94. Great article! Thanks for tip #60, I had not heard of that book. I have tweeted this article. Suggestion – have a button to tweet the article for people who want to do that.

  95. Here’s one. And it’s possibly the most important rule of all:


    To illustrate, here are two examples from an imaginary lonely hearts column:

    #1 – “Single biker, 40, seeks friendship. Loves fun and laughter, wine, eating and staying in evenings. Great sense of humour!!!”

    #2 – “Fat, penniless biker, 40, with drink problem seeks blonde bombshell, 20, for no-strings relationship.”

    The first advertiser ‘tells’ us he has a great sense of humour; the second advertiser ‘shows’ us. (OK, he may not end up with the girl of his dreams, but he’d certainly get more readers.)

    By the way…

    I strongly disagree with Gbenga Alaran’s (comment 130) assertion that the words ‘if’, ‘but’ and ‘can’t’ are weak.
    IF I were to abandon these three essential words, I CAN’T see how it would improve my writing. BUT then again, if I don’t try I suppose CAN’T be sure? Does anyone else feel this way? Perhaps readers would like to suggest some reasonable alternatives?

  96. Thanks for the wonderful list and it has me thinking.

    I have a couple of guestions on your list:

    What did you mean in #64 “Start with metaphors and stories”?

    I read #66 “Deconstruct and analyze books and articles you enjoy” and I was wondering if you had any tips on how to do this or know any books that explain the process?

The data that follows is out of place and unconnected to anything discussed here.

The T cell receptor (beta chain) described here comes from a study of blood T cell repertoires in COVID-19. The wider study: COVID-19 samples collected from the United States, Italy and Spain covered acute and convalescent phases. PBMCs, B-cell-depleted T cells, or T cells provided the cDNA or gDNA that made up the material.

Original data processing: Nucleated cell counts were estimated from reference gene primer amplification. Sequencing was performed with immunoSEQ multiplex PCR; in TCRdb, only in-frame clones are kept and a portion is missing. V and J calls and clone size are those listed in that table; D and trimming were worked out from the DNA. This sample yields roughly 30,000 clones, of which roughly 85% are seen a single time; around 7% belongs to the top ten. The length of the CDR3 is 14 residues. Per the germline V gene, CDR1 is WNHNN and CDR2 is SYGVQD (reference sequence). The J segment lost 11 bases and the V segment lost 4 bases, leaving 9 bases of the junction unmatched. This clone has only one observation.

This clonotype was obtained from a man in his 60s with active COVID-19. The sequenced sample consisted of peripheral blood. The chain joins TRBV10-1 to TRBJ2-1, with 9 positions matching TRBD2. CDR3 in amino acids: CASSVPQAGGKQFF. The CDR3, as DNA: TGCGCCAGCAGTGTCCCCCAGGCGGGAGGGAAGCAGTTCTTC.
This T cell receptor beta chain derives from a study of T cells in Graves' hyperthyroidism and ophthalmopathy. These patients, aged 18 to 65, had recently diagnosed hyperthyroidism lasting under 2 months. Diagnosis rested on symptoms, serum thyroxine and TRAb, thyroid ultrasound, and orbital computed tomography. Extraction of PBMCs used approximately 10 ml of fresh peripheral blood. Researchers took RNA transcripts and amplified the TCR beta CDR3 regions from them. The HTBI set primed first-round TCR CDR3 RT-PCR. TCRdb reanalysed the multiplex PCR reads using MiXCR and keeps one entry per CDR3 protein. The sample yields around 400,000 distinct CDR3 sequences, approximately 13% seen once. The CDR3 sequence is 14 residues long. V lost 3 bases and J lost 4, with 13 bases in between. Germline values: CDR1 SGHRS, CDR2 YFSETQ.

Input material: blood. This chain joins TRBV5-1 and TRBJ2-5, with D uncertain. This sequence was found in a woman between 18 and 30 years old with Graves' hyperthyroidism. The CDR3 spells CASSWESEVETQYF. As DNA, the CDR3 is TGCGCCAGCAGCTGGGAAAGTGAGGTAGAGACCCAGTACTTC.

98. Hemingway supposedly read his pages and, when he found a sentence he particularly liked, crossed it out. The idea was that such sentences were written to be admired by other writers, not to communicate with the reader.

    Don’t start with a blank page. Blank pages are scary. Start with yesterday’s blog, or a piece of research and then begin.

  99. Tremendous resource. Thanks so much for compiling the list. One thing I think might be missing from this discussion – and which would provide some potential filters for the list is an examination of WHY we write. Depending on your profession, personal aspirations or personal stage of enlightened development, the function writing plays in your life can be very different. And as with all things, your goals can certainly shape your path, and the steps best to explore along it.

    I’d like to think I could get around to a blog post on this subject, but given my life these days, if it’s of interest to you, go for it. 🙂

  100. This was quite a big help for me and my nagging writer’s block. I must say that all of these will be helpful in the future.
    I have a tip for writing as well: When you are at a complete loss for words (literally) and have no idea what to write, get a piece of paper and a pen that no longer has any ink. Sit and “write” with the pen that doesn’t have ink. Just do it like you normally would. Just “write” what you are feeling at that moment. Those words that don’t appear on the paper, in the end, will be some of the best writing you will have ever “written.” You don’t have to worry about the final result. It’s just nonsensical writing. Trust me. It works amazingly.

  101. I like the idea of writing on the toilet 😉 I find it kind of funny, but I bet it’s a great place to get some peace.

  102. I am so anxious to become a better writer! I feel a real fire inside to do this. Thanks for these great tips!